I've visited some fantastic record stores around the world on my travels; UK favourites would be Glasgow's own Monorail and Manchester's Piccadilly Records. My sister also took me to an incredible shop in Edinburgh called Backbeat Records that is proper old school, perfect for crate digging - packed to the rafters with all kinds of incredible stuff. You might not be able to find what you are looking for - but ask the owner and he'll know what nook, cranny or box to look in. You'll definitely find something!
Internationally I have been in some sensational stores in New York City, Lucky Records in Rejkjavik, some crackers in Australia - especially one in Freemantle and some beauties in Argentina where you literally had to dust the records down.
Of course many independent record stores have closed down - I spent many happy hours as a teenager trawling round Browser's in Lanark and Impulse Records in Motherwell and Hamilton. All now sadly closed. Unknown Pleasures in St Andrews was also an old favourite.
The main aim of Record Store Day is to shine a spotlight on independent record stores and on vinyl. In some ways it seems to be working; vinyl sales continue to increase year on year. Stores were closing at a worryingly fast rate, however that seems to have slowed and almost stalled.
Missing Records in Glasgow is still around. Back in the 1990's, when it was around the corner from its current location and then in Wellington Street, it was a store largely responsible for a huge amount of my record collection. I must have visited Missing 2 or 3 times a week for a number of years; buying new releases, discovering old music and raiding the second hand section with every spare few pounds I had.
I remember, as a teenager still at school, pondering over whether to buy Goldmine by James or Out Of Time by REM as I could only afford one (I chose James).
I remember running from work at 5pm down to Missing to spend 15 or 20-minutes browsing before catching the train back to Carluke.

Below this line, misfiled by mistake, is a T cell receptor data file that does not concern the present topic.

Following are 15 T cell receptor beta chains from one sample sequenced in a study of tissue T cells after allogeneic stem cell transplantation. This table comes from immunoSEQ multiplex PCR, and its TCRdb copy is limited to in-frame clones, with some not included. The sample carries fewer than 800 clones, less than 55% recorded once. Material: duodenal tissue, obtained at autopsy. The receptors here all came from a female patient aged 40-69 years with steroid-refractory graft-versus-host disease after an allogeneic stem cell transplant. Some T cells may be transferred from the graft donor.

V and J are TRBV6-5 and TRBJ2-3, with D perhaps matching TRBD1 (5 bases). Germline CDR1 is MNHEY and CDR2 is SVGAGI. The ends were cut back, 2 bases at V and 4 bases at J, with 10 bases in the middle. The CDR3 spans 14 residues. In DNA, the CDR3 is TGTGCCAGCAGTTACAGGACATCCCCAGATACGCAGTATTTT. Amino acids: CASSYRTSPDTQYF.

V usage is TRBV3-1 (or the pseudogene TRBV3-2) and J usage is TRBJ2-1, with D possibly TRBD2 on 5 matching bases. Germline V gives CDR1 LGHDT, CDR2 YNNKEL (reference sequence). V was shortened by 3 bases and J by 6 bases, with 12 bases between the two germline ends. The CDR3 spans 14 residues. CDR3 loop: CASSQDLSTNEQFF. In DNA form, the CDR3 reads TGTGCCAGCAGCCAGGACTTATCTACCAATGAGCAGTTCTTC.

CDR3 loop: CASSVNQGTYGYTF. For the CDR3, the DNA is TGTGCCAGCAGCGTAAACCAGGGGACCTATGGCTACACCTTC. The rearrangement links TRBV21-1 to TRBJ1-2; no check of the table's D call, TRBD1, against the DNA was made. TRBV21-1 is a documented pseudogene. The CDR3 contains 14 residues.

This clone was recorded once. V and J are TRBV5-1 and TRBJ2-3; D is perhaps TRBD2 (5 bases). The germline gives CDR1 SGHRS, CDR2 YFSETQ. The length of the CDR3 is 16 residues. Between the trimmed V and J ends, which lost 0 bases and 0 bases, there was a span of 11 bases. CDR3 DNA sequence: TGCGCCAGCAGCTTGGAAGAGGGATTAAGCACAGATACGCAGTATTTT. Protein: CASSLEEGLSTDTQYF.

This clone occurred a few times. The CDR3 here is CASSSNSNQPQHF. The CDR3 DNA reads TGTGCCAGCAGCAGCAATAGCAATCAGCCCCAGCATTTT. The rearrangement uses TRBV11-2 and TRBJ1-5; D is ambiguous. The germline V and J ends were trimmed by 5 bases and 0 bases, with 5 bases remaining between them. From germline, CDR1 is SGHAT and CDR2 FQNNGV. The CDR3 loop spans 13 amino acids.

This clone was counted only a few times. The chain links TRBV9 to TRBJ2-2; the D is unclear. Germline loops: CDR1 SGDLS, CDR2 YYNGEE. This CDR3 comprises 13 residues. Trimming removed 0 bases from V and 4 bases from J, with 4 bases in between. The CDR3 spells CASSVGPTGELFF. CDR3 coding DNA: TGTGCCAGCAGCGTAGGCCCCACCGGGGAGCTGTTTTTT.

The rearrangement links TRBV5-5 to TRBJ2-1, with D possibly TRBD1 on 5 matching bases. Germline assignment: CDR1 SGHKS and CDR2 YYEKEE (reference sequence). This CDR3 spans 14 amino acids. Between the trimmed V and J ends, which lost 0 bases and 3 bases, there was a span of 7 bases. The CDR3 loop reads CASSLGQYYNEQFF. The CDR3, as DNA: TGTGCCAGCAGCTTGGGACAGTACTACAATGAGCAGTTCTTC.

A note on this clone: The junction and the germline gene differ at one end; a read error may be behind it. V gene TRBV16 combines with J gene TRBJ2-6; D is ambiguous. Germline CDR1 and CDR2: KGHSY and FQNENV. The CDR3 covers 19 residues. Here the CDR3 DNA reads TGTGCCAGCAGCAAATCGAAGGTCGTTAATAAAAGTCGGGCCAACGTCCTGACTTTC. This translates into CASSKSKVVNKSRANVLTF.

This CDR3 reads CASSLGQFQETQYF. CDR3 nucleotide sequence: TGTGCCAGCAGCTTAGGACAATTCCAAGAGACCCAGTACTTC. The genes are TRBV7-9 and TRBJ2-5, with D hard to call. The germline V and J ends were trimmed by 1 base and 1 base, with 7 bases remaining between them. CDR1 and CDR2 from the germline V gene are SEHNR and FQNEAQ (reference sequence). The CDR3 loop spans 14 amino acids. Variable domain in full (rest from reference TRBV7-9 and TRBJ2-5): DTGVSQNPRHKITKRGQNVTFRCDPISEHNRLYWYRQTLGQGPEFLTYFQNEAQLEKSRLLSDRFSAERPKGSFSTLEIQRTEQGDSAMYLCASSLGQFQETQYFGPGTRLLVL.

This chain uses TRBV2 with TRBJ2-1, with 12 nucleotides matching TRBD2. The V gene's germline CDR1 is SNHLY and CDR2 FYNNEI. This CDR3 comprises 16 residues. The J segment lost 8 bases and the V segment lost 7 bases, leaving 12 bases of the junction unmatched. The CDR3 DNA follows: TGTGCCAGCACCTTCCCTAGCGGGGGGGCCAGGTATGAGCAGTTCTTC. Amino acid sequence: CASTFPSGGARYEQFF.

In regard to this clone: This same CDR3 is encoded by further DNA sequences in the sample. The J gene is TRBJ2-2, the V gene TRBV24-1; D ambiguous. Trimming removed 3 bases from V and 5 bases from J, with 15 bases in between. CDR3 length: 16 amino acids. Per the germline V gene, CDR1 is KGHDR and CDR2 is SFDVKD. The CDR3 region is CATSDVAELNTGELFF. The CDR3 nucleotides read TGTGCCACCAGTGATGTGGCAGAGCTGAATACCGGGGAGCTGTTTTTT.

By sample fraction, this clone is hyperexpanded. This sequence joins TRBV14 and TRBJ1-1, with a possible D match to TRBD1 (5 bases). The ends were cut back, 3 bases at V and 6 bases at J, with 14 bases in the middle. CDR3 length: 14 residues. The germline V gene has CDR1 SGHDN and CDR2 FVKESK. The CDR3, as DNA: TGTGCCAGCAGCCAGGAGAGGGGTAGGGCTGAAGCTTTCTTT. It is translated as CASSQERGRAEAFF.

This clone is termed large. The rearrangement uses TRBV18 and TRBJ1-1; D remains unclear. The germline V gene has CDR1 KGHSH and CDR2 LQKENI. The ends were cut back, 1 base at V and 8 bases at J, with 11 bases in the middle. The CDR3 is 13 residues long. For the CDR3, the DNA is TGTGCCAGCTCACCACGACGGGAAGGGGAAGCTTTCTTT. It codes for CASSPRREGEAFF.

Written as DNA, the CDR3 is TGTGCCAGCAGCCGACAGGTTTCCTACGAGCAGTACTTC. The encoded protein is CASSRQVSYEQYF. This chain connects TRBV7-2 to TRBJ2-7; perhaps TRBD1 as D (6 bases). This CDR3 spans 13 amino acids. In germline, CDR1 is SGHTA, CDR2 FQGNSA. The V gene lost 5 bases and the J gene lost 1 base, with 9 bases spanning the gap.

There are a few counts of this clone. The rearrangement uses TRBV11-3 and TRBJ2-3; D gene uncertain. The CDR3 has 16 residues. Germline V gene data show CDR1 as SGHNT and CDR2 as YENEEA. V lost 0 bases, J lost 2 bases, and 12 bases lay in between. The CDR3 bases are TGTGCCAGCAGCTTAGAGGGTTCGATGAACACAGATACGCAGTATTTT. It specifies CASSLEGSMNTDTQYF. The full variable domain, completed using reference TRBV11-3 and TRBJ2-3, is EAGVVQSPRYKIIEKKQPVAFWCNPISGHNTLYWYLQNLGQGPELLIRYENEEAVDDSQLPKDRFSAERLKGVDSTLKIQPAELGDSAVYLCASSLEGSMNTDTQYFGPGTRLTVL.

I remember raiding Tower Records closing down sale and getting 4 copies of the Nirvana/Jesus Lizard split 7-inch and trading 2 of them for Teenage Fanclub's debut 7-inch Everything Flows from Missing Records - the song that this blog is named after.
I remember the smell of the vinyl, the protective sleeves, the classic Missing bag and I remember buying some fantastic records - sometimes because I was searching for them, sometimes cause I liked the look of the sleeve, or maybe I had read something about that album/single, or maybe the staff were playing something I liked the sound of - like Stereolab.
Missing was important. It was (and is) incredibly near Central Station, yet it was just out of the way enough to be different, to be the kind of place you had to know about. No-one really stumbled across anything down that part of the city. It's kind of like the bit in High Fidelity when Rob is describing his store - just right!
Mixed Up Records in Otago Lane was a favourite of mine for a number of years when I had my flat in Dennistoun. The kind of record shop I could never walk into and come away empty handed.
Oxfam Music in Byres Road is another fantastic store in Glasgow that I still visit when I am up the West End. I got to know the manager Andrew when I volunteered for Oxfam and I remember being amazed when he took me down to the basement to show me all the stuff they were sifting through to decide what to sell, what was worth a bit and what was worthless. They had some incredible stuff and I made a mental note that it would be a great setting for a band photo/sleeve and later took Sonny Marvello there when I started managing them. One of my all-time great second hand buys was the white 12-inch of Rez by Underworld for £6.99 in Oxfam Music. I think I was so pleased that I gave them a tenner - obviously pre kids when I had some spare money!
FOPP has also played a vital role in my musical education and in stocking my record and CD collection. The original store in Byres Road is still magical; a cool location, rammed with all kinds of brilliant music and many of it at fantastic prices.
Love Music (formerly Avalanche Records) around the corner from Queen Street Station was a favourite of mine when I stayed in Dennistoun. Very handy on a walk home if the sun was shining or if I was in the mood. It is still going strong and is very active in promoting Scottish independent and DIY music.
Monorail is my favourite these days. There is something soothing about walking in and seeing Dep who worked in Missing Records all those years ago when I was first buying records in Glasgow. And the fact that Stephen from The Pastels might be working behind the counter is still a bit of a thrill to the indie kid in me (and I'm sure I am not the only one!).
The conversation in Monorail is great. I love wandering in (usually on a Monday before 5-a-sides if I have time and money) and checking out the music being played and listening to what the staff are talking about - International Airport, Vic Goddard, Edwyn Collins, how well the new Mogwai release is doing...
The staff in Monorail are always happy to help. I remember going in after reading an article in Uncut about a brilliant rereleased album of guitar pop. I couldn't remember the band name or album though! With a bit of questioning Stephen managed to decipher that it was East Village and their Drop Out album!
Monorail, like the old Missing, is just perfectly placed. Central, but just out the way of everything else. It also has the café bar for beers, food and the odd gig.